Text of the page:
But okay, let's be perfectly honest. Akira is stylish, and it is jarring, but it is also hiding a lack of originality under a veneer of incomprehensibility. If we push our way through this cloak, we'll find the film's premise, plot, and play-out are quite familiar.

Akira has at its heart a plot the average sci-fi junky will have an easy time understanding. It takes all-too-common (because it's intriguing) path of ignoring real evolutionary theory or the Law of Conservation of Energy and posits that human evolution is a continuous upward progression leading from single-cell organisms to some sort of god-like state. So in spite of the strangeness, you're really in the same territory as Isaac Asimov's "The Last Question" or Arthur C. Clarke's Childhood's End. Come to think of it, the film's final imagery may be dependent on Stanley Kubrick's adaptation of 2001: A Space Odyssey.

In the world of Akira, this upward evolution can go in fits and starts, a sort of fantasy version of the Punctuated Equilibrium concept. According to Akira's underlying ideas, a potential energy for god-likeness is locked inside organisms or perhaps inside matter itself. Something (it's unclear what) can release that energy ahead of schedule, giving certain humans powerful psychic abilities they are not intellectually and morally advanced enough to control or properly use. One such human, a boy named Akira, apparently blows up most of Tokyo in 1988 and starts World War III. After the war is over and Neo-Tokyo has been built on the ruins, a secret government project is studying children with psychic abilities. One of them escapes and comes in contact with Tetsuo, a member of a biker gang, and somehow releases Tetsuo's own potential. Tetsuo goes on a violent rampage with his psychic powers while the military, an anti-government terrorist group, the psychic kids, and Kaneda--the leader of the biker gang--all do various things to try to stop him. In the background, a fringe religion that worships Akira as a god believes Tetsuo is their messiah.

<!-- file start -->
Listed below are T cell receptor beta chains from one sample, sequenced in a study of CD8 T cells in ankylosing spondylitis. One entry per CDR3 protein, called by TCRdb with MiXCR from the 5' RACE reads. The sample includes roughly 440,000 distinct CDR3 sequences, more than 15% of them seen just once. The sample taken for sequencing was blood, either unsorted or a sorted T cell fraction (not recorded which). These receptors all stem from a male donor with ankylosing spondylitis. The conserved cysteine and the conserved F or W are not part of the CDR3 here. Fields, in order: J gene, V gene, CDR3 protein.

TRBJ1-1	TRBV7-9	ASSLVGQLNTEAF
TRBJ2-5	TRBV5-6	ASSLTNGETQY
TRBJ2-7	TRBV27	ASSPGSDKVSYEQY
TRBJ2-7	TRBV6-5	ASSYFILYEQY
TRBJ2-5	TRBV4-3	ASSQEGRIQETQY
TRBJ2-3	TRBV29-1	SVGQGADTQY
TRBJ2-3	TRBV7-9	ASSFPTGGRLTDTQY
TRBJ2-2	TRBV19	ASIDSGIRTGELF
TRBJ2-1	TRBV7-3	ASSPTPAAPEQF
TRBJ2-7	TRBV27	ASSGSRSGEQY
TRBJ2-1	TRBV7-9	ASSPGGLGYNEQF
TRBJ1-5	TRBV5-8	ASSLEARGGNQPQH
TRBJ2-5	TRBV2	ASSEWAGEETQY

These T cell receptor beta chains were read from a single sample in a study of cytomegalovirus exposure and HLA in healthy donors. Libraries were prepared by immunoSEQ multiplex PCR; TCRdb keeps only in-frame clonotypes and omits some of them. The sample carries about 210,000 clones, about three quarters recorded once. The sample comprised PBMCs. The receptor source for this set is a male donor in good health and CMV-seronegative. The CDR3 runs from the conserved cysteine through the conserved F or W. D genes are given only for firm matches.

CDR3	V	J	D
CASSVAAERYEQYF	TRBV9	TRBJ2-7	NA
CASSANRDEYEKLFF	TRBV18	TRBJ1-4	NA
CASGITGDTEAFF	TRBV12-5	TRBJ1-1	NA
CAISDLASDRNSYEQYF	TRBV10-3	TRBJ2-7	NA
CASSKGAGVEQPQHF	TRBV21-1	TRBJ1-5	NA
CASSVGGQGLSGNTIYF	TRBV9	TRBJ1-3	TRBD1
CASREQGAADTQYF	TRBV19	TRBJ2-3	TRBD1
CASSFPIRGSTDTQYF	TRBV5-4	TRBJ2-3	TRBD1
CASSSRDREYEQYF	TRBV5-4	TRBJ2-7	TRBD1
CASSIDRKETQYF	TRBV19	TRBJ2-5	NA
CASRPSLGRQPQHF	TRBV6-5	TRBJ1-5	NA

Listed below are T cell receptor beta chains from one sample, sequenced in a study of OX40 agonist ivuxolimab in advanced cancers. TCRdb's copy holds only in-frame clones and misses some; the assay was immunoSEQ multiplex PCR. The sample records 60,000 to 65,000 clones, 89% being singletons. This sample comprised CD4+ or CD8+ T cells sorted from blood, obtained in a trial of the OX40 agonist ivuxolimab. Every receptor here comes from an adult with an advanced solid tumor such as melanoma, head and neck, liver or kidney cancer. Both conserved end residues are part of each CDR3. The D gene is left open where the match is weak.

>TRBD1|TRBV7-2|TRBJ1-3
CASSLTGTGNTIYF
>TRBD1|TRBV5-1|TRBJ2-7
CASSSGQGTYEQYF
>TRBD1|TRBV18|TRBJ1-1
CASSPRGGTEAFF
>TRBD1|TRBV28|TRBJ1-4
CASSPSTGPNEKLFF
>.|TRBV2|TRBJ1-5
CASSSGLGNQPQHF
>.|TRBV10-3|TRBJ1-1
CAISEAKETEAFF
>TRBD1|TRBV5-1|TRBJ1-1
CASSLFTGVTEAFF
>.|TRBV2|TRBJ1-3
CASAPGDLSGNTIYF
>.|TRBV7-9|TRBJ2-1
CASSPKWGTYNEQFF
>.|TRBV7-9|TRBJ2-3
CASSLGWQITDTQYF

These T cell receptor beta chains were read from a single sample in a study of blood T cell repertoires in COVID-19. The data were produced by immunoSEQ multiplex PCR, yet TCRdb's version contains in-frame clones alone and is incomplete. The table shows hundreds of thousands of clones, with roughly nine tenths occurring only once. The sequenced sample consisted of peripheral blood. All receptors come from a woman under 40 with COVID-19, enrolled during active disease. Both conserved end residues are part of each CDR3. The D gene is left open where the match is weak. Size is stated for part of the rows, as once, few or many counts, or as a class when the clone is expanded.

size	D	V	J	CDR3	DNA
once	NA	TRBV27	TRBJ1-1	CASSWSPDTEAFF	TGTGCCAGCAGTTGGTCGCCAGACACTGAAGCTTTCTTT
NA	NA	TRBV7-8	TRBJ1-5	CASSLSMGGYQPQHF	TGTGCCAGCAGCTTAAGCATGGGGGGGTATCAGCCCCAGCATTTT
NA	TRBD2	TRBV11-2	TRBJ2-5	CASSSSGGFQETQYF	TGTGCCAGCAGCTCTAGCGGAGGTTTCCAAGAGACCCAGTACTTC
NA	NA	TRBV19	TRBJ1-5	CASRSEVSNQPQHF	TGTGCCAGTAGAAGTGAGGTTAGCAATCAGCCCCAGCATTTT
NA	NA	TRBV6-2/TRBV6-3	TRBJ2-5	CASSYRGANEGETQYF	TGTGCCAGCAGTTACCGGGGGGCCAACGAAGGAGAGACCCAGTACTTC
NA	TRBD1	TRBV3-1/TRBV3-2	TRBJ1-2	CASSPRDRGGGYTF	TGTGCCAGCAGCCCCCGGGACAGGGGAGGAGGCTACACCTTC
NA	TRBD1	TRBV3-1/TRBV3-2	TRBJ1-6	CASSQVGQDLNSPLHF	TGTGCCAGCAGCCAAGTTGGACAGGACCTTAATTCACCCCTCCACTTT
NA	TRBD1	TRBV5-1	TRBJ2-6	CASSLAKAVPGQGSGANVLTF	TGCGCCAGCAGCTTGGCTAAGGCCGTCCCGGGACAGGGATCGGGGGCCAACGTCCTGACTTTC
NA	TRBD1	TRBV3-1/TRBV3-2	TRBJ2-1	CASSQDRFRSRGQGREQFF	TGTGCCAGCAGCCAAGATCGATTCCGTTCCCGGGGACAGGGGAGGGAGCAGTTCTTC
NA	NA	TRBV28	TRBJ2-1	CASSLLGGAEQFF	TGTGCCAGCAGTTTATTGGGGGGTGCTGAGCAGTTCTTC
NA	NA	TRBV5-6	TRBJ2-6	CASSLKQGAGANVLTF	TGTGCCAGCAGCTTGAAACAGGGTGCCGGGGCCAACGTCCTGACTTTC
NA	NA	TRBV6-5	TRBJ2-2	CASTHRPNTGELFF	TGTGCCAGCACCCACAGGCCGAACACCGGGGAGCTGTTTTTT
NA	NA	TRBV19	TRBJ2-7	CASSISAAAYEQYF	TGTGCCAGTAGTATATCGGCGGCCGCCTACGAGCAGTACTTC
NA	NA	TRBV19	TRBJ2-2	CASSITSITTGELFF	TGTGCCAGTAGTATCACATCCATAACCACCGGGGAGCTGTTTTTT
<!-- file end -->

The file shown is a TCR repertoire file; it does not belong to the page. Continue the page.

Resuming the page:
I confess I have a little trouble taking seriously any work of science fiction that depicts the following: vehicles that explode on impact, computer screens that explode when something short-circuits, and people who go through windows without getting shredded. Akira pulls all three of these no-nos, but it's visually impressive enough and thematically interesting enough I'm willing to forgive it.

I'll have to give a spoiler alert so I can discuss the ending. The movie's climax is a prolonged orgy of city-wide destruction and a psychic battle of the sort that has appeared in other movies (Dark City is a more recent example). It finally ends Clarke-style with the metamorphosis of Tetsuo and his rebirth as a powerful god with his own universe. Though causing a lot of mayhem on the way, that rebirth conveniently removes him from our own universe. The movie's final image is of the Big Bang, with galaxies spreading out from a central point while a voice-over announces, "I am Tetsuo." It may be fair to say that by the standards of Western sf, Akira is thematically traditional, perhaps even behind the times, though it does give visual nods to Blade Runner and Mad Max, which were still moderately fresh in 1987.